Derwin Gray, welcome to the program. Gosh, I’m just trying to figure out when the first time you and I met. But I think it was when we had lunch together with Norman Geisler, it must have been 10 or 15 years ago.
DERWIN GRAY, GUEST: Yep. That sounds like something that Dr. G and I would have done. And I do remember that time and I miss my mentor and friend deeply. He’s a good man.
SMITH: Yeah. He certainly was. Passed away not long ago. I was at the—I think you were at the memorial service as well, if I’m remembering right. But we didn’t get to chat then. Were you at the service? I don’t remember.
GRAY: You know what, oh gosh, I can’t even—my head’s spinning so fast. I believe I was, but if I wasn’t, we spent a lot of time together, a lot of time talking. And so I’m thankful that I got to speak to him before he went to see the Lord and it was a tremendous blessing.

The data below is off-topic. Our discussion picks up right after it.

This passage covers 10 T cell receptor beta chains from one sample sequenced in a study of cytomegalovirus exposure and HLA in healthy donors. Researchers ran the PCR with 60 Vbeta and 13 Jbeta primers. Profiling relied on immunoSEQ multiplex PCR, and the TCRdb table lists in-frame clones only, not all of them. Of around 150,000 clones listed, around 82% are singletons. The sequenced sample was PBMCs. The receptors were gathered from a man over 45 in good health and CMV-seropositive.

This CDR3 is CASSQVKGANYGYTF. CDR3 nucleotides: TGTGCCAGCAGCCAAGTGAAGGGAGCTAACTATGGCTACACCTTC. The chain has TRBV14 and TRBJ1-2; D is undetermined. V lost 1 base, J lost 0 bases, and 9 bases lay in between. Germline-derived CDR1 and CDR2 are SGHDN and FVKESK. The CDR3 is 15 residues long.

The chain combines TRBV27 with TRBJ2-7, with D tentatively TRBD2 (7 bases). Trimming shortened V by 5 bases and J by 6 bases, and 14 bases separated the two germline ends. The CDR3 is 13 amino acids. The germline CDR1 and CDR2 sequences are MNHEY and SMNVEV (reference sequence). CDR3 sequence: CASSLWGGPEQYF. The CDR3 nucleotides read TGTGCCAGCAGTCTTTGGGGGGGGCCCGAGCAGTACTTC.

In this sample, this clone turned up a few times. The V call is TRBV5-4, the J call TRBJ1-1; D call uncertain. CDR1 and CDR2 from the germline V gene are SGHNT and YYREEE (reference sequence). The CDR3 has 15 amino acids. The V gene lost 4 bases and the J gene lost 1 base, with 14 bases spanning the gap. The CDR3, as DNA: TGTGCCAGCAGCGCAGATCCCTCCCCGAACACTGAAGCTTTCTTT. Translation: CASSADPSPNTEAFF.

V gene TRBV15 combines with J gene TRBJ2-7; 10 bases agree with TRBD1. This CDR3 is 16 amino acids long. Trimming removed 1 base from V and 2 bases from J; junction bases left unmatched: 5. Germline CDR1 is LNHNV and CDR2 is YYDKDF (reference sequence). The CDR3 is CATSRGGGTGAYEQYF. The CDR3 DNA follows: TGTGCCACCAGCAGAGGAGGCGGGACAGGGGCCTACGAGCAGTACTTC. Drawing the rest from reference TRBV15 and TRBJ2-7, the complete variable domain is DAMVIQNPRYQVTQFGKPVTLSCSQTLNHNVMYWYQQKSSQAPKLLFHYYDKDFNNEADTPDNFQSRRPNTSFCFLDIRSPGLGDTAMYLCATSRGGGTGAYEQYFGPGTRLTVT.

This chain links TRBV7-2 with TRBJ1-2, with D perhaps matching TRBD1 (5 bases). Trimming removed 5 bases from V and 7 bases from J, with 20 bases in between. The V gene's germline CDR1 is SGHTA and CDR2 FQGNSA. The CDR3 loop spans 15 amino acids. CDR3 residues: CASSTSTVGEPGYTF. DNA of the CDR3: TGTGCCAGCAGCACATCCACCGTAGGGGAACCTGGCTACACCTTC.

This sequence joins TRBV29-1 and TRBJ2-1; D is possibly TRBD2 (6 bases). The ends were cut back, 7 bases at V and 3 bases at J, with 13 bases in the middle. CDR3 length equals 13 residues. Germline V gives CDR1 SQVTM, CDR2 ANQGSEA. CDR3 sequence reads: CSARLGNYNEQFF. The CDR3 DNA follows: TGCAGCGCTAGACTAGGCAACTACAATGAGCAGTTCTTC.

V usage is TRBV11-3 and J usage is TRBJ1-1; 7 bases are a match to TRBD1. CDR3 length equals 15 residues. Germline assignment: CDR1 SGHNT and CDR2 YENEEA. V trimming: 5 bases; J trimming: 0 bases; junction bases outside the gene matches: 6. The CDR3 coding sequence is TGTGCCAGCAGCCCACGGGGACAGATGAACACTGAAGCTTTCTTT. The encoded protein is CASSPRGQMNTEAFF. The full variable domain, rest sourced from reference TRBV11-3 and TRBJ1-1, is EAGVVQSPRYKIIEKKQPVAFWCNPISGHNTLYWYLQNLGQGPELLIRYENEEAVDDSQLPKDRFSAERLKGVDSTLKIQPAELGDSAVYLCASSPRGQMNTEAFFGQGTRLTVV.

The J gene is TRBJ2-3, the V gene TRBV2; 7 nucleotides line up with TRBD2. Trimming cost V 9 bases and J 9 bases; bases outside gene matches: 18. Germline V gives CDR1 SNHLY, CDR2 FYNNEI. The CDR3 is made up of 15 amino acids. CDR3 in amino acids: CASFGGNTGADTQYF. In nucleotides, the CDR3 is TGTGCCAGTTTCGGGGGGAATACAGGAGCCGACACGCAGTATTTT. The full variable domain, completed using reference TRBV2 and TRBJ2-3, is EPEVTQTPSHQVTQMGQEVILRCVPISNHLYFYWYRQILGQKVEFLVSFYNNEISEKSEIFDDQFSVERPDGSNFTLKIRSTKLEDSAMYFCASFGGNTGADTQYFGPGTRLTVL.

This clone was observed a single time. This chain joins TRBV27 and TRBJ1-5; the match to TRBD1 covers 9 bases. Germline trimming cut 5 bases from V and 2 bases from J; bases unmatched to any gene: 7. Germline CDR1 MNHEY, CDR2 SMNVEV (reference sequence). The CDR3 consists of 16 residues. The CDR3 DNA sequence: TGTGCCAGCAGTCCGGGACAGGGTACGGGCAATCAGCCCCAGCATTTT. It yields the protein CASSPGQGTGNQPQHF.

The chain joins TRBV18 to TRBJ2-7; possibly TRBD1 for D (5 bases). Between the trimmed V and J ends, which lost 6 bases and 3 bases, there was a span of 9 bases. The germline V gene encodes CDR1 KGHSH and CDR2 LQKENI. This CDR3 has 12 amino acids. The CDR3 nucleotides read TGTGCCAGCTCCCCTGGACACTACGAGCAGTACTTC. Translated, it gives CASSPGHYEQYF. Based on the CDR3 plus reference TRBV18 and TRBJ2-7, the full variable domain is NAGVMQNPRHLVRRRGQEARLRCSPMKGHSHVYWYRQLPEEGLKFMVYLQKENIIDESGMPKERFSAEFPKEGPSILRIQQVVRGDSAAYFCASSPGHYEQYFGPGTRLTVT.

SMITH: Yeah, Norman Geisler, of course, sort of the grandfather of Christian apologetics. And you, as you said, studied under him, he was one of your mentors, one of your various mentors. And, you know, I can kind of see some of that coming out in your new book The Good Life: What Jesus Teaches About Finding True Happiness. And you depend very heavily on the beatitudes in this book. I mean, it really is a deep dive into the fifth chapter of Matthew.